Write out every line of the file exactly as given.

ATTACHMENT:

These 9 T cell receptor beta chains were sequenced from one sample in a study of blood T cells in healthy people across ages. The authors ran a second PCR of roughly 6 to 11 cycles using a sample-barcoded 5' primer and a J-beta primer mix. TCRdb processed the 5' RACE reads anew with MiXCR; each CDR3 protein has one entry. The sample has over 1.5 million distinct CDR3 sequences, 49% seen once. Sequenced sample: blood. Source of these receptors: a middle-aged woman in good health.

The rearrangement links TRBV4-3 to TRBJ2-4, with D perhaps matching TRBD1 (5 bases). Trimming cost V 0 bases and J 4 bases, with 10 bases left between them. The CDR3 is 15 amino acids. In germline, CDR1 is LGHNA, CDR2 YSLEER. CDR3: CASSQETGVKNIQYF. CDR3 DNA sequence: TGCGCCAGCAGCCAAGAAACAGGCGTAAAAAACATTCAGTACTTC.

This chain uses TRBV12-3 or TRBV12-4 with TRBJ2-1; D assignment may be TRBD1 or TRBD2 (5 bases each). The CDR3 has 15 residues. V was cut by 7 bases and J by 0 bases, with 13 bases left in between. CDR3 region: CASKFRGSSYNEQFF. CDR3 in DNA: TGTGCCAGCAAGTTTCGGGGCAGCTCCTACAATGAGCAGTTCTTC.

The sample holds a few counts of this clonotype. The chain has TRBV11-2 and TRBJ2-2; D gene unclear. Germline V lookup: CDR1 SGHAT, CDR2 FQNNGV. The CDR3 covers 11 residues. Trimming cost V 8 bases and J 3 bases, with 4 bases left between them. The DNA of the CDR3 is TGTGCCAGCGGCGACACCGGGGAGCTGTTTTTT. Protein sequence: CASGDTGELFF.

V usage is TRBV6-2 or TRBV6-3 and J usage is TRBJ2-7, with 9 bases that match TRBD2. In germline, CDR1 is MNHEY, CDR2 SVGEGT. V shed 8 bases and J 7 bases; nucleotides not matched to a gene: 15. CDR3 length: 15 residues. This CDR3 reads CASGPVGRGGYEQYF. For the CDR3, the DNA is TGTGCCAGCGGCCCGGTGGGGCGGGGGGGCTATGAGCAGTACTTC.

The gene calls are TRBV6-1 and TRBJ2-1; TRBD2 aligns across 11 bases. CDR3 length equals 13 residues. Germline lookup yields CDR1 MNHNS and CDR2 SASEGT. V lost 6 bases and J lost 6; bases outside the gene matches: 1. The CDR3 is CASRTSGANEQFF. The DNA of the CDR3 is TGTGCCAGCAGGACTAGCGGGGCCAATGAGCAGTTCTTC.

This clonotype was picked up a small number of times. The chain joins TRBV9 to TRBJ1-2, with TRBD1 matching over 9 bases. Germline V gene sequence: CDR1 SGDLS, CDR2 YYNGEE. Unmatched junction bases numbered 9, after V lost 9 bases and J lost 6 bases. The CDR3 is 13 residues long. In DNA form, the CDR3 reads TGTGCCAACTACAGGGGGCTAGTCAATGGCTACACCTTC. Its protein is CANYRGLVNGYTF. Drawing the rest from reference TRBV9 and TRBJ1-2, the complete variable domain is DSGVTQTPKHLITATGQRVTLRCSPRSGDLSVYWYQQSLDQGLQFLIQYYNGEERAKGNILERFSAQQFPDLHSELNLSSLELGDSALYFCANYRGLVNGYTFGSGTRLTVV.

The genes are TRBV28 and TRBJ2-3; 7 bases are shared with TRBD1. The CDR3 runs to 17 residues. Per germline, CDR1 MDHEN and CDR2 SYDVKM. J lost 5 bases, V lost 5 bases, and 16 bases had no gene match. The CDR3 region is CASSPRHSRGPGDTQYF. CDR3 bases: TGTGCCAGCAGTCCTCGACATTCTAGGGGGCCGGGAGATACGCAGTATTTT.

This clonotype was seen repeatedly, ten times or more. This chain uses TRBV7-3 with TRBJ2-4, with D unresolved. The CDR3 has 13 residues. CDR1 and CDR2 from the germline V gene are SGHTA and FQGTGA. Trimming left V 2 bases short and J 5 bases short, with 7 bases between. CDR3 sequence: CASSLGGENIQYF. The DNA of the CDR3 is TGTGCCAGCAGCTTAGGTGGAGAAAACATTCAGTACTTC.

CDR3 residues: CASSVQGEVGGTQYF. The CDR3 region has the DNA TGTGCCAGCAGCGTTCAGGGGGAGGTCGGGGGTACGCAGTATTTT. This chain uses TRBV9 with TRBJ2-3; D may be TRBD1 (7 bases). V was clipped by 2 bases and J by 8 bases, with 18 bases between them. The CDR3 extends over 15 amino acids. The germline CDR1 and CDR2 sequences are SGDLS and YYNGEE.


These 9 T cell receptor beta chains were sequenced from one sample in a study of blood T cells in healthy people across ages. The authors ran a second PCR of roughly 6 to 11 cycles using a sample-barcoded 5' primer and a J-beta primer mix. TCRdb processed the 5' RACE reads anew with MiXCR; each CDR3 protein has one entry. The sample has over 1.5 million distinct CDR3 sequences, 49% seen once. Sequenced sample: blood. Source of these receptors: a middle-aged woman in good health.

The rearrangement links TRBV4-3 to TRBJ2-4, with D perhaps matching TRBD1 (5 bases). Trimming cost V 0 bases and J 4 bases, with 10 bases left between them. The CDR3 is 15 amino acids. In germline, CDR1 is LGHNA, CDR2 YSLEER. CDR3: CASSQETGVKNIQYF. CDR3 DNA sequence: TGCGCCAGCAGCCAAGAAACAGGCGTAAAAAACATTCAGTACTTC.

This chain uses TRBV12-3 or TRBV12-4 with TRBJ2-1; D assignment may be TRBD1 or TRBD2 (5 bases each). The CDR3 has 15 residues. V was cut by 7 bases and J by 0 bases, with 13 bases left in between. CDR3 region: CASKFRGSSYNEQFF. CDR3 in DNA: TGTGCCAGCAAGTTTCGGGGCAGCTCCTACAATGAGCAGTTCTTC.

The sample holds a few counts of this clonotype. The chain has TRBV11-2 and TRBJ2-2; D gene unclear. Germline V lookup: CDR1 SGHAT, CDR2 FQNNGV. The CDR3 covers 11 residues. Trimming cost V 8 bases and J 3 bases, with 4 bases left between them. The DNA of the CDR3 is TGTGCCAGCGGCGACACCGGGGAGCTGTTTTTT. Protein sequence: CASGDTGELFF.

V usage is TRBV6-2 or TRBV6-3 and J usage is TRBJ2-7, with 9 bases that match TRBD2. In germline, CDR1 is MNHEY, CDR2 SVGEGT. V shed 8 bases and J 7 bases; nucleotides not matched to a gene: 15. CDR3 length: 15 residues. This CDR3 reads CASGPVGRGGYEQYF. For the CDR3, the DNA is TGTGCCAGCGGCCCGGTGGGGCGGGGGGGCTATGAGCAGTACTTC.

The gene calls are TRBV6-1 and TRBJ2-1; TRBD2 aligns across 11 bases. CDR3 length equals 13 residues. Germline lookup yields CDR1 MNHNS and CDR2 SASEGT. V lost 6 bases and J lost 6; bases outside the gene matches: 1. The CDR3 is CASRTSGANEQFF. The DNA of the CDR3 is TGTGCCAGCAGGACTAGCGGGGCCAATGAGCAGTTCTTC.

This clonotype was picked up a small number of times. The chain joins TRBV9 to TRBJ1-2, with TRBD1 matching over 9 bases. Germline V gene sequence: CDR1 SGDLS, CDR2 YYNGEE. Unmatched junction bases numbered 9, after V lost 9 bases and J lost 6 bases. The CDR3 is 13 residues long. In DNA form, the CDR3 reads TGTGCCAACTACAGGGGGCTAGTCAATGGCTACACCTTC. Its protein is CANYRGLVNGYTF. Drawing the rest from reference TRBV9 and TRBJ1-2, the complete variable domain is DSGVTQTPKHLITATGQRVTLRCSPRSGDLSVYWYQQSLDQGLQFLIQYYNGEERAKGNILERFSAQQFPDLHSELNLSSLELGDSALYFCANYRGLVNGYTFGSGTRLTVV.

The genes are TRBV28 and TRBJ2-3; 7 bases are shared with TRBD1. The CDR3 runs to 17 residues. Per germline, CDR1 MDHEN and CDR2 SYDVKM. J lost 5 bases, V lost 5 bases, and 16 bases had no gene match. The CDR3 region is CASSPRHSRGPGDTQYF. CDR3 bases: TGTGCCAGCAGTCCTCGACATTCTAGGGGGCCGGGAGATACGCAGTATTTT.

This clonotype was seen repeatedly, ten times or more. This chain uses TRBV7-3 with TRBJ2-4, with D unresolved. The CDR3 has 13 residues. CDR1 and CDR2 from the germline V gene are SGHTA and FQGTGA. Trimming left V 2 bases short and J 5 bases short, with 7 bases between. CDR3 sequence: CASSLGGENIQYF. The DNA of the CDR3 is TGTGCCAGCAGCTTAGGTGGAGAAAACATTCAGTACTTC.

CDR3 residues: CASSVQGEVGGTQYF. The CDR3 region has the DNA TGTGCCAGCAGCGTTCAGGGGGAGGTCGGGGGTACGCAGTATTTT. This chain uses TRBV9 with TRBJ2-3; D may be TRBD1 (7 bases). V was clipped by 2 bases and J by 8 bases, with 18 bases between them. The CDR3 extends over 15 amino acids. The germline CDR1 and CDR2 sequences are SGDLS and YYNGEE.